TBR? Be Honest With Thy Self

First things first, my client had to get real with his expectations. Would he ever go back to a six-month-old business journal he hadn’t read? Was old news really “news”? My advice to him was to set criteria for holding onto his newspapers and journals, and then stick to routine culling. He spent some time reflecting on how old was too old to be worth his while. Monthly journals, he decided, should go after three months. I encouraged him to unsubscribe to publications he had not read in over 6 months. Newspapers were deemed old after a week. I encouraged him to unsubscribe to publications he had not read in over 6 months. If you do this, only you can decide what works, but my advice is to be really honest and realistic with yourself. Then, once you set up your system of tossing, stick to it. Reward yourself with the reminder that what you are doing is being proactive with your information management and productive with your time management. Generally, if you aren’t able to read something timely it is because your time was better spent elsewhere. And, reading old news is generally not a good use of time.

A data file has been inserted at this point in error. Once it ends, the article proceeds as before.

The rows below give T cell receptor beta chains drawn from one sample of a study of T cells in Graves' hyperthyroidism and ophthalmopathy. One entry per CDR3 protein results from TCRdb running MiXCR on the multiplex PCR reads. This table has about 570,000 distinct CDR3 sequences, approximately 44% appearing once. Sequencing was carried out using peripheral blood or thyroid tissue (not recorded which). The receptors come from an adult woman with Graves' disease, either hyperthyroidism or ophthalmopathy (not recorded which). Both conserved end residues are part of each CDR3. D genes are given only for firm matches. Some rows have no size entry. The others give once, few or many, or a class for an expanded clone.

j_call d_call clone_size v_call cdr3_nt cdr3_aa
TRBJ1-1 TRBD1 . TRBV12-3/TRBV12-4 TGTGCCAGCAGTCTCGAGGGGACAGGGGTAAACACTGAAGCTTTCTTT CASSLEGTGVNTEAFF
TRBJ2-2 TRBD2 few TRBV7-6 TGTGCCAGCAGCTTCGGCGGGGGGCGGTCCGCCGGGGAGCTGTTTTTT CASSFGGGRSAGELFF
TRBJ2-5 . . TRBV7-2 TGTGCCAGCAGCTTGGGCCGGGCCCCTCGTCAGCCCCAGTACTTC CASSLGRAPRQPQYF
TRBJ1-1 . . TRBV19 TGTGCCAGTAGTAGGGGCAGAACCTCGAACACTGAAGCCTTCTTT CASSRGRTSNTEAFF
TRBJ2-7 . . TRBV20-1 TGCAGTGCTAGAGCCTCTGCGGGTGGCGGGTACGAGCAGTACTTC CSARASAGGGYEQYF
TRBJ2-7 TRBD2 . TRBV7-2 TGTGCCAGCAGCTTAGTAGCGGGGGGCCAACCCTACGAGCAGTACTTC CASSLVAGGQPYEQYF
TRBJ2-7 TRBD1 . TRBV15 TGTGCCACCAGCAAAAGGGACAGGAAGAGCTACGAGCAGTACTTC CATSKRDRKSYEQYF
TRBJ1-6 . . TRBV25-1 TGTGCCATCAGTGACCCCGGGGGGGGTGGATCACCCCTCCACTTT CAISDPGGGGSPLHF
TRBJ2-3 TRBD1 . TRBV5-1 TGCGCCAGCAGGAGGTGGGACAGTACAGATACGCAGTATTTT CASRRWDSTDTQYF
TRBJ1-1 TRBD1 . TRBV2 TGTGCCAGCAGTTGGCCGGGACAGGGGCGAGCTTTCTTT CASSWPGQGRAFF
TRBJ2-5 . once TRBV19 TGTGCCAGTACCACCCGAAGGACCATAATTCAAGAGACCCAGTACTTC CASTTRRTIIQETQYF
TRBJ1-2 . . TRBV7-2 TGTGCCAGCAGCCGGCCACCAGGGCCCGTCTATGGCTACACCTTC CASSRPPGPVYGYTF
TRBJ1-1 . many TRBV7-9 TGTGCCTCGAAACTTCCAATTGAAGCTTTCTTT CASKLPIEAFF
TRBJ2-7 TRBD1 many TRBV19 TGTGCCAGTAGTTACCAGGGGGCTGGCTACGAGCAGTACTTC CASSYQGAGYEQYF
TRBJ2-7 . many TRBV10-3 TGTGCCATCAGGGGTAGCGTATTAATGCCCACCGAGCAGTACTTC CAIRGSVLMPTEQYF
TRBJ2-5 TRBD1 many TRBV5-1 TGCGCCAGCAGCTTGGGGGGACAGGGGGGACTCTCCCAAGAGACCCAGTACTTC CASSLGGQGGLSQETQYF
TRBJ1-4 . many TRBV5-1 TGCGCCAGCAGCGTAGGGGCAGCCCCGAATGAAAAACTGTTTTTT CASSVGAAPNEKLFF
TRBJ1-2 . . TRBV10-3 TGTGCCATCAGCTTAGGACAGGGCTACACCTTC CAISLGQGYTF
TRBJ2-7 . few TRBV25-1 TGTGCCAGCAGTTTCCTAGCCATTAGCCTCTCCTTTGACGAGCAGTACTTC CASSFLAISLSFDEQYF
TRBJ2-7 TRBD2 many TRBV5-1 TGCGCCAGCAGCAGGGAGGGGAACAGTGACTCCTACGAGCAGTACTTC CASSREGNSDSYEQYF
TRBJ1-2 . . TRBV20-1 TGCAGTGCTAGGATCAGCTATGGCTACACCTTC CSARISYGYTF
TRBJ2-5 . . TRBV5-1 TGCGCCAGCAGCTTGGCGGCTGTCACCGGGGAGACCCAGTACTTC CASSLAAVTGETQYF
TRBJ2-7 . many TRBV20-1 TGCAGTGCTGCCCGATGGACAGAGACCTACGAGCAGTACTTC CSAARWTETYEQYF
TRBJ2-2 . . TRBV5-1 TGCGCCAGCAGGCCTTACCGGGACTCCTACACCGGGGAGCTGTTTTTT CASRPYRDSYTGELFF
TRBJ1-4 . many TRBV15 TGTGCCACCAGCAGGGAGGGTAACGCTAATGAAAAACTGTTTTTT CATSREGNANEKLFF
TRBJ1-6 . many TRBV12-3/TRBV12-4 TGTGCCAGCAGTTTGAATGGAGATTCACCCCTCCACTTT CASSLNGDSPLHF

Pluck Out What You Love and Store it Digitally

Like my client, you may come across an article in a publication that you really love. You may anticipate you’ll want to refer back to the piece. This fits into a productive information management system. My recommendation is to tear out the article, scan it and then file it digitally. If it speaks to you, scan the cover of the publication as well. With modern advancements like Optical Character Recognition (OCR), the text of most scanned documents can be searched. So, even if you don’t remember the exact title of the piece you scanned, you can search for keywords to locate what you are looking for.

Digital Scanner Options

Scanner technology has come a long way. There are many quality affordable scanners on the market today. My favorite is the one I have sitting on my desk as I type – the Fujitsu Scan Snap S1300i. It scans 12 double-sided pages per minute. Scanned documents can be converted to PDF, searchable PDF, JPEG, Word (editable), and Excel (editable). Best of all, this scanner is about the size of a three-hole punch so it won’t take up valuable desk real estate.